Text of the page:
I came to the realization this past spring that I am a commitment-phobe. I was in class when my professor announced that she wanted to make sure that everyone was on track in their program, so she asked that everyone who still needed to find a thesis supervisor should stand up and join her for a discussion at another table. Since that was my cue, I stood up and made my way over the table. Wait, was I the only one? The temperature rose in my cheeks and I was sure that I was red with embarrassment. Sure enough, I was the only one left in my class of 18 who hadn’t popped that big question: “Will you be my supervisor?”
You see, all year I had the impression that choosing a supervisor was like getting married. It was a big commitment and one must choose wisely, because if one does not choose with careful consideration it could be a disastrous partnership. So I held off and waited (and waited) until a concerned professor told me to take the leap.
But it wasn’t really that experience that led me to confirm my commitment phobia. It was the big decision to choose and commit to a research topic for my thesis. Choosing one specific area of focus is like having a baby or getting a tattoo. It will become a part of you. It will always be there. When you finish your program and go on with your life and career, people will ask you, “What did you research?” You’ll want to respond with pride, and for all of your hard work to be adored.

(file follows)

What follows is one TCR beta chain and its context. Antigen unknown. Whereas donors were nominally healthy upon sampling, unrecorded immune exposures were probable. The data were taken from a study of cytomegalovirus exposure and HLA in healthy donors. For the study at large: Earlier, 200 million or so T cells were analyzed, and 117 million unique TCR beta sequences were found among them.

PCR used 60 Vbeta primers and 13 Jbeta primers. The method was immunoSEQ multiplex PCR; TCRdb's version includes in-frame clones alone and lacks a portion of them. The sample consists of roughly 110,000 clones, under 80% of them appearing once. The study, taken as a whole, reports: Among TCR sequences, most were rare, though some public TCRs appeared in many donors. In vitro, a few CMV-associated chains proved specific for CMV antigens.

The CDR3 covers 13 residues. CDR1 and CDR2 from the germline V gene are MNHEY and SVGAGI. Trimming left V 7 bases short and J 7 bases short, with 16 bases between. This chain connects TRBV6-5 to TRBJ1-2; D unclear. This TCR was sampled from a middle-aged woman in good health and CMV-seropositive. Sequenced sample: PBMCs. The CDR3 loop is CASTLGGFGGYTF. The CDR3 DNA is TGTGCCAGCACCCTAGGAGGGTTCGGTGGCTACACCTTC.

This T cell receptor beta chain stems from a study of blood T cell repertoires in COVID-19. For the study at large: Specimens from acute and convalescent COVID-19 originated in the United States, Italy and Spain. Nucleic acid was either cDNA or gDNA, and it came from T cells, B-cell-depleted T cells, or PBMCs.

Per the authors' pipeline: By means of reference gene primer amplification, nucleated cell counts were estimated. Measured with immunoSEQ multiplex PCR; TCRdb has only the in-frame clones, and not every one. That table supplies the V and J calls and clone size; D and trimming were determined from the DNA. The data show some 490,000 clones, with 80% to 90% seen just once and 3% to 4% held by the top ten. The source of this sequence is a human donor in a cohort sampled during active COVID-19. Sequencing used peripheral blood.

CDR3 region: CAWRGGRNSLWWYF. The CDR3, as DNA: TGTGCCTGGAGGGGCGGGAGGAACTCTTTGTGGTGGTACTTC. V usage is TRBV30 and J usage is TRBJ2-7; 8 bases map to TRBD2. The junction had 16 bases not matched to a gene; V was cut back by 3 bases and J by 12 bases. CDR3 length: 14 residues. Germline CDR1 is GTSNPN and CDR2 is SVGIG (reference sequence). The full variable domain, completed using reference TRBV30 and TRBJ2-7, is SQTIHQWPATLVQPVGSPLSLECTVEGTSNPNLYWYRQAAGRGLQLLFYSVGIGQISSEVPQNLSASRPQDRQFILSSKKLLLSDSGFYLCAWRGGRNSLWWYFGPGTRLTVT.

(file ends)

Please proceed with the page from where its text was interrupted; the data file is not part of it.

There is a lot of pressure on us grad students as soon as we begin our programs. At least, it felt that way for me. Within the first week of classes we were asked to finish this research statement: “My study aims to…” Really? I am supposed to pick now? But I just got here. I haven’t even learned anything yet. How am I supposed to know what it is that I want to research? But it makes sense. I could see why my professor wanted us to put pen to paper and begin making decisions. She wanted us to begin our process. We all have one. There were many moments of panic when all around me there were fellow grad students who were well on their way to writing their research proposals, securing their committee, and planning their colloquiums. However, I now see that, in hindsight, there was no need to panic. Like I mentioned, we all have a process. Some people progress faster than others but that is okay.
Perhaps my fear of commitment was a blessing in disguise. It kept me from delving into a topic that I am not terribly passionate about. I held off and waited for that “Ah Ha!” moment when I knew for certain that I had found “the one”. It has taken me 10 months to get to the point where I am now. I haven’t decided 100% on what it is that I will focus on but I know that I’m on my way, because what I have learned is to trust the process. I know that brilliant ideas won’t come overnight. I will continue to just take in as much as I can, throw away what doesn’t excite me, and to keep what I feel is “me”. Surely, if I commit to that mentality I won’t have any regrets in the future.
Does anyone out there have advice on making the “big decision”?
What are your experiences?